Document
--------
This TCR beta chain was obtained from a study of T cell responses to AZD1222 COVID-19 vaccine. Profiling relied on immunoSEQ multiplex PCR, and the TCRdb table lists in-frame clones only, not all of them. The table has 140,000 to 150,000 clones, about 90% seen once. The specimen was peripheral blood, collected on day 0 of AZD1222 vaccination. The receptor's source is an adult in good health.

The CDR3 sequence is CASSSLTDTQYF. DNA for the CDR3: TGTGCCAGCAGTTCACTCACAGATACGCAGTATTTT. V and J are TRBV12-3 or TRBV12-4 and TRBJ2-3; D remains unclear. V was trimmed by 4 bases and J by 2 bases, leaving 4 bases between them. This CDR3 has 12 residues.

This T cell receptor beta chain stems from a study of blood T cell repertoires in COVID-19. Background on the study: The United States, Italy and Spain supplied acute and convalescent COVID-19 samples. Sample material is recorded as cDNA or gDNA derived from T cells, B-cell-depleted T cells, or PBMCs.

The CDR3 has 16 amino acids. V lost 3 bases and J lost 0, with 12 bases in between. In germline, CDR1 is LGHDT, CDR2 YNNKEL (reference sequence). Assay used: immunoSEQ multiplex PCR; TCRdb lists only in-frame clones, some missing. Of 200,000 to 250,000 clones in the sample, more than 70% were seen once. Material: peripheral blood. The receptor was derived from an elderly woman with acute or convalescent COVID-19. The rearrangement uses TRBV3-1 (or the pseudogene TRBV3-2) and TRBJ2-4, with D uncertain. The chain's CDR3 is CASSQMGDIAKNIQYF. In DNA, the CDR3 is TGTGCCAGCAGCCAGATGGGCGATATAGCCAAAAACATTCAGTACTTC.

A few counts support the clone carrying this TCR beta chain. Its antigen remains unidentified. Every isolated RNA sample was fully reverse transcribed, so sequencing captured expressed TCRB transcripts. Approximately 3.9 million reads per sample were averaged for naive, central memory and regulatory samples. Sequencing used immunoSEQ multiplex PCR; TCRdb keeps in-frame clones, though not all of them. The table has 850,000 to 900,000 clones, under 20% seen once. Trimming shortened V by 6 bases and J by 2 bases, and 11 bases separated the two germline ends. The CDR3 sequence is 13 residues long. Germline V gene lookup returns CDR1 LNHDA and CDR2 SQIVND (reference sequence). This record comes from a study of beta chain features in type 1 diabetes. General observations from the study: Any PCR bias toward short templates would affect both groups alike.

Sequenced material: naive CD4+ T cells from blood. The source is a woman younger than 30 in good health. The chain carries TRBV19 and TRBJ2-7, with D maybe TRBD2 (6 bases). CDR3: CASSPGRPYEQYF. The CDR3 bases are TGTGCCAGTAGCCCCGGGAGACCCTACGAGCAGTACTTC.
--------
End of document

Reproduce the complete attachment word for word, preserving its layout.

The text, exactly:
This TCR beta chain was obtained from a study of T cell responses to AZD1222 COVID-19 vaccine. Profiling relied on immunoSEQ multiplex PCR, and the TCRdb table lists in-frame clones only, not all of them. The table has 140,000 to 150,000 clones, about 90% seen once. The specimen was peripheral blood, collected on day 0 of AZD1222 vaccination. The receptor's source is an adult in good health.

The CDR3 sequence is CASSSLTDTQYF. DNA for the CDR3: TGTGCCAGCAGTTCACTCACAGATACGCAGTATTTT. V and J are TRBV12-3 or TRBV12-4 and TRBJ2-3; D remains unclear. V was trimmed by 4 bases and J by 2 bases, leaving 4 bases between them. This CDR3 has 12 residues.

This T cell receptor beta chain stems from a study of blood T cell repertoires in COVID-19. Background on the study: The United States, Italy and Spain supplied acute and convalescent COVID-19 samples. Sample material is recorded as cDNA or gDNA derived from T cells, B-cell-depleted T cells, or PBMCs.

The CDR3 has 16 amino acids. V lost 3 bases and J lost 0, with 12 bases in between. In germline, CDR1 is LGHDT, CDR2 YNNKEL (reference sequence). Assay used: immunoSEQ multiplex PCR; TCRdb lists only in-frame clones, some missing. Of 200,000 to 250,000 clones in the sample, more than 70% were seen once. Material: peripheral blood. The receptor was derived from an elderly woman with acute or convalescent COVID-19. The rearrangement uses TRBV3-1 (or the pseudogene TRBV3-2) and TRBJ2-4, with D uncertain. The chain's CDR3 is CASSQMGDIAKNIQYF. In DNA, the CDR3 is TGTGCCAGCAGCCAGATGGGCGATATAGCCAAAAACATTCAGTACTTC.

A few counts support the clone carrying this TCR beta chain. Its antigen remains unidentified. Every isolated RNA sample was fully reverse transcribed, so sequencing captured expressed TCRB transcripts. Approximately 3.9 million reads per sample were averaged for naive, central memory and regulatory samples. Sequencing used immunoSEQ multiplex PCR; TCRdb keeps in-frame clones, though not all of them. The table has 850,000 to 900,000 clones, under 20% seen once. Trimming shortened V by 6 bases and J by 2 bases, and 11 bases separated the two germline ends. The CDR3 sequence is 13 residues long. Germline V gene lookup returns CDR1 LNHDA and CDR2 SQIVND (reference sequence). This record comes from a study of beta chain features in type 1 diabetes. General observations from the study: Any PCR bias toward short templates would affect both groups alike.

Sequenced material: naive CD4+ T cells from blood. The source is a woman younger than 30 in good health. The chain carries TRBV19 and TRBJ2-7, with D maybe TRBD2 (6 bases). CDR3: CASSPGRPYEQYF. The CDR3 bases are TGTGCCAGTAGCCCCGGGAGACCCTACGAGCAGTACTTC.